Mortgage delinquencies saw a slight increase in the second quarter after declining for five consecutive quarters, according to a report released today by the Office of the Comptroller of the Currency, prompting analysts to suggest the soft job market was leading more people to fall behind on their mortgages, the Wall Street Journal reported.
About 12 percent of the nation’s borrowers missed at least one mortgage payment or were in foreclosure during the second quarter, a small jump from 11.4 percent in the first quarter.
“It’s something to not be overly worried about, but it’s something to clearly watch to see where this is going,” said Joseph Evers, the OCC’s deputy comptroller for large bank supervision.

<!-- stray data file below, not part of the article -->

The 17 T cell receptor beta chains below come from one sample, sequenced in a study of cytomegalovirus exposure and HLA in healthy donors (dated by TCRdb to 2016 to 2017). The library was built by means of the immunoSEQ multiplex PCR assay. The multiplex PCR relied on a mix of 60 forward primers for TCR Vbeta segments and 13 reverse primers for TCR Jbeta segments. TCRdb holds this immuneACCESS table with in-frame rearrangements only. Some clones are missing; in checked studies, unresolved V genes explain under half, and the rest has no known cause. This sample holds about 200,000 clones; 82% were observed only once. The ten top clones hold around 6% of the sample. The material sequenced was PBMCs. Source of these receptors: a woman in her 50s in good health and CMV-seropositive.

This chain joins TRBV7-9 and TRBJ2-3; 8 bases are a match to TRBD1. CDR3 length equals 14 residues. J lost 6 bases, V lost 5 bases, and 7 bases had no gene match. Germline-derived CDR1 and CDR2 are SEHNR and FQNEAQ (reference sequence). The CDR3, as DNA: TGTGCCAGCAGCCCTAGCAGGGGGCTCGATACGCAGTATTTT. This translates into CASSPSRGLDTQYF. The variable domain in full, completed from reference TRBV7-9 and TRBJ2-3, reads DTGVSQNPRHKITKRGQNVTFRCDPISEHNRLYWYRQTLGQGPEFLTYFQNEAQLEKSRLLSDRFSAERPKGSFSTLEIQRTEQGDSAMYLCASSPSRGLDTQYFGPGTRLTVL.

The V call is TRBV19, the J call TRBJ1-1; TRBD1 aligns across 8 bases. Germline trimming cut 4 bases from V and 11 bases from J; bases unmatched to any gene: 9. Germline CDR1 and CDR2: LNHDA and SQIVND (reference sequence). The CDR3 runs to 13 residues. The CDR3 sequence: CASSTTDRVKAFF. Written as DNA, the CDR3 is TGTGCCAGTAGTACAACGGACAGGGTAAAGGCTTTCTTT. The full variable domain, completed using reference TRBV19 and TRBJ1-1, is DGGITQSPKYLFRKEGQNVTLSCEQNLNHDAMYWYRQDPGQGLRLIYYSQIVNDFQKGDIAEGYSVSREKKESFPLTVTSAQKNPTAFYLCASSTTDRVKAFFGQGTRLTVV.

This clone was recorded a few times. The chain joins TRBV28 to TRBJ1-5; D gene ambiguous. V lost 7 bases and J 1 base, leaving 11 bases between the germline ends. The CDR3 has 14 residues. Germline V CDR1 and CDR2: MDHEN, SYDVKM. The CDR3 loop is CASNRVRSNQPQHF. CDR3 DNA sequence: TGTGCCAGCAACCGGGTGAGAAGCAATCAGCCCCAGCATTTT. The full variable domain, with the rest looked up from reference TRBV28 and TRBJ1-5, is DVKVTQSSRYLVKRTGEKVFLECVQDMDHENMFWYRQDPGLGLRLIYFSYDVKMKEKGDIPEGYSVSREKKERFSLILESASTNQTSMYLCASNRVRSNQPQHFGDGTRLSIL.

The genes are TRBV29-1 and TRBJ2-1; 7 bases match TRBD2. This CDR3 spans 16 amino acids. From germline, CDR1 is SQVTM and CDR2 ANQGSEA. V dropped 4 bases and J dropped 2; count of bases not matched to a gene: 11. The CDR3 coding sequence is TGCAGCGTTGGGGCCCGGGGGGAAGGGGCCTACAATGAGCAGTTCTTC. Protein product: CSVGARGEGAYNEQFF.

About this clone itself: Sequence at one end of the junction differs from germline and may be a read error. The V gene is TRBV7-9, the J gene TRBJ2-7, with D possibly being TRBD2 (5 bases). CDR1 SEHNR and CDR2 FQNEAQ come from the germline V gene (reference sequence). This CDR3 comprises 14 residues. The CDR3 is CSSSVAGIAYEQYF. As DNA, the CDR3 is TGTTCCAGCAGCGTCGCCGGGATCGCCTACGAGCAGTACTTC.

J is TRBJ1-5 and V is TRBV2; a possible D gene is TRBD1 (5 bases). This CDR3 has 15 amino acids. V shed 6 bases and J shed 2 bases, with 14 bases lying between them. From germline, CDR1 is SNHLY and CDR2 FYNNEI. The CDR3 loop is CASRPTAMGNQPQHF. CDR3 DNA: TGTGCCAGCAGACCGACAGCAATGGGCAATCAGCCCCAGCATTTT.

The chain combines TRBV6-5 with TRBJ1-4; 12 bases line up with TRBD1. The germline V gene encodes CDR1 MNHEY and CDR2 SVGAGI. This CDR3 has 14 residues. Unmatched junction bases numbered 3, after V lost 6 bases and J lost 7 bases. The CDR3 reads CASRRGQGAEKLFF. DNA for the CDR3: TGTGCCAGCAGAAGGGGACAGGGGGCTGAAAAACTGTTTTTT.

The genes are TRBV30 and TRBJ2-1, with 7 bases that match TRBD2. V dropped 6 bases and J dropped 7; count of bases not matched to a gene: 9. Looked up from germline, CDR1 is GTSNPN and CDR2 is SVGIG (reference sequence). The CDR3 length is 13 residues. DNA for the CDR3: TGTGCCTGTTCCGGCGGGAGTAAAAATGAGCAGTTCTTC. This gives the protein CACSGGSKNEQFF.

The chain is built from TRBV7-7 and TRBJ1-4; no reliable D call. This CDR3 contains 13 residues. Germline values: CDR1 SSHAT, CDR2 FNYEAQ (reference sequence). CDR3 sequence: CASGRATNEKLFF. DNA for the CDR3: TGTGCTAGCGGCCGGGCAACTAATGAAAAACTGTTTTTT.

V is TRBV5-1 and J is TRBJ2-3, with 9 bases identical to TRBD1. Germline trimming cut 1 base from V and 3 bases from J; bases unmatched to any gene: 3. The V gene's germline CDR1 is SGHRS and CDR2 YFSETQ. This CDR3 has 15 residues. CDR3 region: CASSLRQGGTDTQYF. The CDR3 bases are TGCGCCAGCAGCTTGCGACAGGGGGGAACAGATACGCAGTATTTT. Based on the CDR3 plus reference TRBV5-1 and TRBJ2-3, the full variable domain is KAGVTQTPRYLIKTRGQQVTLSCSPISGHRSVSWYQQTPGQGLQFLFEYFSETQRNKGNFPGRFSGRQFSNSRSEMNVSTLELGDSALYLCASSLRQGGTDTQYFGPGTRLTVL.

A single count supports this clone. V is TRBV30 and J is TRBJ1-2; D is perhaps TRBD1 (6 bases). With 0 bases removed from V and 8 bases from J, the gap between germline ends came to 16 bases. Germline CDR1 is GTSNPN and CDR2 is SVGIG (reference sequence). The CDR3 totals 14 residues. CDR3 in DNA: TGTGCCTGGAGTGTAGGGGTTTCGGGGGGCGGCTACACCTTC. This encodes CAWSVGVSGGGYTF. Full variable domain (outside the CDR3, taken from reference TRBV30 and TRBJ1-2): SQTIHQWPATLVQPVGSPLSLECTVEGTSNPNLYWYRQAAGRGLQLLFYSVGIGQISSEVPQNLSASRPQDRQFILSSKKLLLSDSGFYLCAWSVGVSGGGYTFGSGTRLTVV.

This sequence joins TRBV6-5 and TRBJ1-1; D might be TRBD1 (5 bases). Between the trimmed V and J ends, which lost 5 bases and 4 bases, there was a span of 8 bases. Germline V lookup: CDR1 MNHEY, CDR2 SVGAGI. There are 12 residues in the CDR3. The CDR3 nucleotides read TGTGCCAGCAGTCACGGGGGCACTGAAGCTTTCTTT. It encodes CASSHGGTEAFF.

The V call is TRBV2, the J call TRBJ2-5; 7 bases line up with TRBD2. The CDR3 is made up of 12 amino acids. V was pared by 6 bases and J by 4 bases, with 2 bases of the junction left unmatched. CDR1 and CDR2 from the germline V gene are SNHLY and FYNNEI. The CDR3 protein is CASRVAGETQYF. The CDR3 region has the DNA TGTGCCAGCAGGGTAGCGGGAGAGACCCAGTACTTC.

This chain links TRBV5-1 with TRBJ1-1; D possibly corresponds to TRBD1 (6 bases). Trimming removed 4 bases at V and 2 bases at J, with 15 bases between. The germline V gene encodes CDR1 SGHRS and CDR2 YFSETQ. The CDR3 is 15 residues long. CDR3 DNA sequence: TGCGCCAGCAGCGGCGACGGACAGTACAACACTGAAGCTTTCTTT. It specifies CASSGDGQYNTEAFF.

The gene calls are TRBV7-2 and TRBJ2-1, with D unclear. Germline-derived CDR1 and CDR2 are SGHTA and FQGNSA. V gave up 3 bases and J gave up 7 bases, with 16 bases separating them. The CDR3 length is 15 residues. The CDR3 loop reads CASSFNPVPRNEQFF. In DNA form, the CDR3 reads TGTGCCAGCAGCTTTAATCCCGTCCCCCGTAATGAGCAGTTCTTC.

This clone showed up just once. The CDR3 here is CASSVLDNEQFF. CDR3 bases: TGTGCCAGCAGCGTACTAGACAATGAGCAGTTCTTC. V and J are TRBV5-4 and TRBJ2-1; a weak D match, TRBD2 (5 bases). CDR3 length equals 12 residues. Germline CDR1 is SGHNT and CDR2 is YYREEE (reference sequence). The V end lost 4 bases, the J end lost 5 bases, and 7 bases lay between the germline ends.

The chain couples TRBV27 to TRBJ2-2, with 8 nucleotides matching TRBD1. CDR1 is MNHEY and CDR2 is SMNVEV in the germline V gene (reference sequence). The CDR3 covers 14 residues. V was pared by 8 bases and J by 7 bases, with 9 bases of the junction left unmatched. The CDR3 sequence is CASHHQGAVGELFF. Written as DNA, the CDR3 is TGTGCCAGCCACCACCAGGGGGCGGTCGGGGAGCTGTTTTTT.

Loans backed by federal agencies such as the Federal Housing Administration saw the biggest jump in delinquencies, the Journal said. Almost 9.3 percent of federal loans were more than 60 days in default or in foreclosure or bankruptcy at the end of June, up from 8.9 percent at the end of March but down from 9.5 percent one year earlier.
Meanwhile, as The Real Deal reported earlier today, fixed-rate mortgage rates this week are at an all-time record low of 4.01 percent, according to a statement released by Freddie Mac today. The 15-year rate also averaged an all-time record low at 3.28 percent for the week.